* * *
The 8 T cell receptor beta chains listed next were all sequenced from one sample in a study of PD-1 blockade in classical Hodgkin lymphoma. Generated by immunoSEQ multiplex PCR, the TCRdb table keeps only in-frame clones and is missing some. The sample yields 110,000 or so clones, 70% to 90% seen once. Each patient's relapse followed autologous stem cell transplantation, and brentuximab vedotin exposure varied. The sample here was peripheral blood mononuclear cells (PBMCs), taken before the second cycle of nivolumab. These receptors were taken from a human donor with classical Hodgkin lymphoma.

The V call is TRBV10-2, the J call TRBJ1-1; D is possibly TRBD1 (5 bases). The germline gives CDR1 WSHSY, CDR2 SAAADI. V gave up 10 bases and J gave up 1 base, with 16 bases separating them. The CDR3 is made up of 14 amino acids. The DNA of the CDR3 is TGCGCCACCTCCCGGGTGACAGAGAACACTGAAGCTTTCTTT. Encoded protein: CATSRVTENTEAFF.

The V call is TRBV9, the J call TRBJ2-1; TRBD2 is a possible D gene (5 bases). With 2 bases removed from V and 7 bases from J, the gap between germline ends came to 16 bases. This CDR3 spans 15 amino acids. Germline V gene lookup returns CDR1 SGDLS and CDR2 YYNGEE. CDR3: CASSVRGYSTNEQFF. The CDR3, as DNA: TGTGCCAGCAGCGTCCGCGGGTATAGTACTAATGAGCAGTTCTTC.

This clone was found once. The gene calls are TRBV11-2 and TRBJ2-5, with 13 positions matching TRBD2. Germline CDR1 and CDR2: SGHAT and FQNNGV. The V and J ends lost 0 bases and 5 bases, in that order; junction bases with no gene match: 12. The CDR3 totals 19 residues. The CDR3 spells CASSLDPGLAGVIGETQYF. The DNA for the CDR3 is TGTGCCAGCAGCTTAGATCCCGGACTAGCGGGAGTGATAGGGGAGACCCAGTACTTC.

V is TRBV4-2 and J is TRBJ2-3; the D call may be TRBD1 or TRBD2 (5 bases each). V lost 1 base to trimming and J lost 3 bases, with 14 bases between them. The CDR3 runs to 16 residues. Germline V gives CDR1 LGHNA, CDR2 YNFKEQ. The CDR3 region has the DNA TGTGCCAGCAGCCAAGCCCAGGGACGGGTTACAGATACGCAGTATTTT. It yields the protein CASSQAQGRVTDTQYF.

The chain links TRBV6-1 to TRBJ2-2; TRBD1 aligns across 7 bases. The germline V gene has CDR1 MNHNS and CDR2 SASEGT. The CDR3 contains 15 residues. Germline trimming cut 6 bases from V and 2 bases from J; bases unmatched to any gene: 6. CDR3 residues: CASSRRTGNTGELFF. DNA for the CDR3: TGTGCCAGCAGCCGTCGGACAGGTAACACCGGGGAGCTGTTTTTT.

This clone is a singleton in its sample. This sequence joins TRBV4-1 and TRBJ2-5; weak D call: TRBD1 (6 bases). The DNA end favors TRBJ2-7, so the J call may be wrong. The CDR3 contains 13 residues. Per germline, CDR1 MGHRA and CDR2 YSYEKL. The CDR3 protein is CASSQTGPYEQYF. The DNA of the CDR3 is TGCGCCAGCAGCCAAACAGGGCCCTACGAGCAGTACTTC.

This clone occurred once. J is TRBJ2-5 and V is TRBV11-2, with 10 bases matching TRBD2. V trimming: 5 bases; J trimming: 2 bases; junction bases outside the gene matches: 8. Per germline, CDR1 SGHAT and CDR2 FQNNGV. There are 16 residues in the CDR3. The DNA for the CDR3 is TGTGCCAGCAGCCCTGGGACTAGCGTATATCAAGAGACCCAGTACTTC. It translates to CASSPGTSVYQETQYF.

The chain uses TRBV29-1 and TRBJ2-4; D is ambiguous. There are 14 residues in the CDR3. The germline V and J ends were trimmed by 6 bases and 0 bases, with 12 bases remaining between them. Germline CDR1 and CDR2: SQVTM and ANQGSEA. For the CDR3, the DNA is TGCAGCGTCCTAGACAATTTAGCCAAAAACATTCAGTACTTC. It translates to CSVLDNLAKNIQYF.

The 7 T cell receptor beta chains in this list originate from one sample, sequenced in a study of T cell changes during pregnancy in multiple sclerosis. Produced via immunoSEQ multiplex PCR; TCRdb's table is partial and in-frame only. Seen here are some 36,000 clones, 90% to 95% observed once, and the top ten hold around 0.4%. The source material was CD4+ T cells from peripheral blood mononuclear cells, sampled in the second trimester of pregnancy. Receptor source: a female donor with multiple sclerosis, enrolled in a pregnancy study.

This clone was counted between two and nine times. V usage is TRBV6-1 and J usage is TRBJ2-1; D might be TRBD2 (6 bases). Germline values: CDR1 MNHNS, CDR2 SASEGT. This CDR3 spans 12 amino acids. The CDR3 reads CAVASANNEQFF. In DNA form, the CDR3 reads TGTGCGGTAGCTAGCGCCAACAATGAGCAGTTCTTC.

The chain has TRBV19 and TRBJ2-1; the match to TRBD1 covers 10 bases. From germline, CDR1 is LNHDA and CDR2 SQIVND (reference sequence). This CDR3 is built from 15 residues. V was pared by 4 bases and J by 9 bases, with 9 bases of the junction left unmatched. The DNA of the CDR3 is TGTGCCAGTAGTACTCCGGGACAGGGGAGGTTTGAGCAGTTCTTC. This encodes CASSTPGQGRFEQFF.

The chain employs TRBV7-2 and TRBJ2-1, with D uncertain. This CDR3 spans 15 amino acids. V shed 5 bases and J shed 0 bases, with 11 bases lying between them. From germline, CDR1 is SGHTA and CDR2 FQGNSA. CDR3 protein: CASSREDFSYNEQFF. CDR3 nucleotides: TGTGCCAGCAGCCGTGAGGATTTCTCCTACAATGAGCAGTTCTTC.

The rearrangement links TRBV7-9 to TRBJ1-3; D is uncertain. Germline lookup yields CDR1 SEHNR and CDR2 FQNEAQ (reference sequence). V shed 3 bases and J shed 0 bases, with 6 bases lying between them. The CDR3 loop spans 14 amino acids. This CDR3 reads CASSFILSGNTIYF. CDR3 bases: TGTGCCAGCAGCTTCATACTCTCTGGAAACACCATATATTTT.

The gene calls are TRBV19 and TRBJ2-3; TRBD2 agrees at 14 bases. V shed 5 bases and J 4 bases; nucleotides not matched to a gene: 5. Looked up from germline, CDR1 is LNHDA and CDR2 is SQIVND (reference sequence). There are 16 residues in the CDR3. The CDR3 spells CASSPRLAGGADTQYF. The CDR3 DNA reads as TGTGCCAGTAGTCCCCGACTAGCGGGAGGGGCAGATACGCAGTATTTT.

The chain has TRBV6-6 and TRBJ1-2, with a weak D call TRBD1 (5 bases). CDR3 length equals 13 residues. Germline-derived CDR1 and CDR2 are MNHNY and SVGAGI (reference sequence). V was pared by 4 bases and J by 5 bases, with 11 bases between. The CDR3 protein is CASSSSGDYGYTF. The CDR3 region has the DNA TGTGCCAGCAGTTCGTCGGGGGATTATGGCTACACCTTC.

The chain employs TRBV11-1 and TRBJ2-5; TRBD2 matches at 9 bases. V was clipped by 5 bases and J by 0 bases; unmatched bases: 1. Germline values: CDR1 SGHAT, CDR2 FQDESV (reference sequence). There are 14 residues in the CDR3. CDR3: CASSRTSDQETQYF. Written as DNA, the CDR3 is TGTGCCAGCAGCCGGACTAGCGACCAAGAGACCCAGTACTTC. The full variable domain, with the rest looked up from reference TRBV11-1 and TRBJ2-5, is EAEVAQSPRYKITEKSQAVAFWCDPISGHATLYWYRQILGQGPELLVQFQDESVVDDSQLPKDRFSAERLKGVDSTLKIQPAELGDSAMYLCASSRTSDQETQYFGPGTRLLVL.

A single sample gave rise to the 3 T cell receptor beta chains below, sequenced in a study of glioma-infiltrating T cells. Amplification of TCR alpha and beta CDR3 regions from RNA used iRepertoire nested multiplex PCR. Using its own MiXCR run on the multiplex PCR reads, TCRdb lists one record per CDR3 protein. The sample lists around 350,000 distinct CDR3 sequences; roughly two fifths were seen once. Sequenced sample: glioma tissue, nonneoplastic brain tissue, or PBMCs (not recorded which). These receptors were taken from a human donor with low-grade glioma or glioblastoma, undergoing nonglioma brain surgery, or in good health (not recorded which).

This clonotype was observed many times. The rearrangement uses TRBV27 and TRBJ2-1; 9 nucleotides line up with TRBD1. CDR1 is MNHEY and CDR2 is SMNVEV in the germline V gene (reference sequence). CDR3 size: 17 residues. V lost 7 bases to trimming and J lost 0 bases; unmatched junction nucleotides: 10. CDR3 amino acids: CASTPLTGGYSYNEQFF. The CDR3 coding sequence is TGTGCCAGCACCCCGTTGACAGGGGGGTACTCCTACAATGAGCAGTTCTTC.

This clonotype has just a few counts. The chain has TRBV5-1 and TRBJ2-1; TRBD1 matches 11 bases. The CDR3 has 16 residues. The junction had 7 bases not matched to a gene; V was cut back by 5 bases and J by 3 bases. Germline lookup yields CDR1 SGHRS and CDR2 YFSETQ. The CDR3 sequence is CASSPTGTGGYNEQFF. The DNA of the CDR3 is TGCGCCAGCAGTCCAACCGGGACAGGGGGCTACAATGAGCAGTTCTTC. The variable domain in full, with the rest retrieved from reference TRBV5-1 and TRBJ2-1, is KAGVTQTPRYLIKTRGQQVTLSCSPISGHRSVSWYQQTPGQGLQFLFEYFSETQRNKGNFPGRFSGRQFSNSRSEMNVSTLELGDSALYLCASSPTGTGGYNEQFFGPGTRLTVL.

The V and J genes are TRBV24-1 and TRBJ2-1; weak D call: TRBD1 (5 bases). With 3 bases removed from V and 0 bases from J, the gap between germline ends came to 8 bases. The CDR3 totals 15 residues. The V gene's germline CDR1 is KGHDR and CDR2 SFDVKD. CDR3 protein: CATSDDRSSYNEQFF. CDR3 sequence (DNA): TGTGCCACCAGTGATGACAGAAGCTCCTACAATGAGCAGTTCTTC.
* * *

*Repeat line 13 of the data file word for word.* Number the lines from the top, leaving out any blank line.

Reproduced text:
The chain employs TRBV7-2 and TRBJ2-1, with D uncertain. This CDR3 spans 15 amino acids. V shed 5 bases and J shed 0 bases, with 11 bases lying between them. From germline, CDR1 is SGHTA and CDR2 FQGNSA. CDR3 protein: CASSREDFSYNEQFF. CDR3 nucleotides: TGTGCCAGCAGCCGTGAGGATTTCTCCTACAATGAGCAGTTCTTC.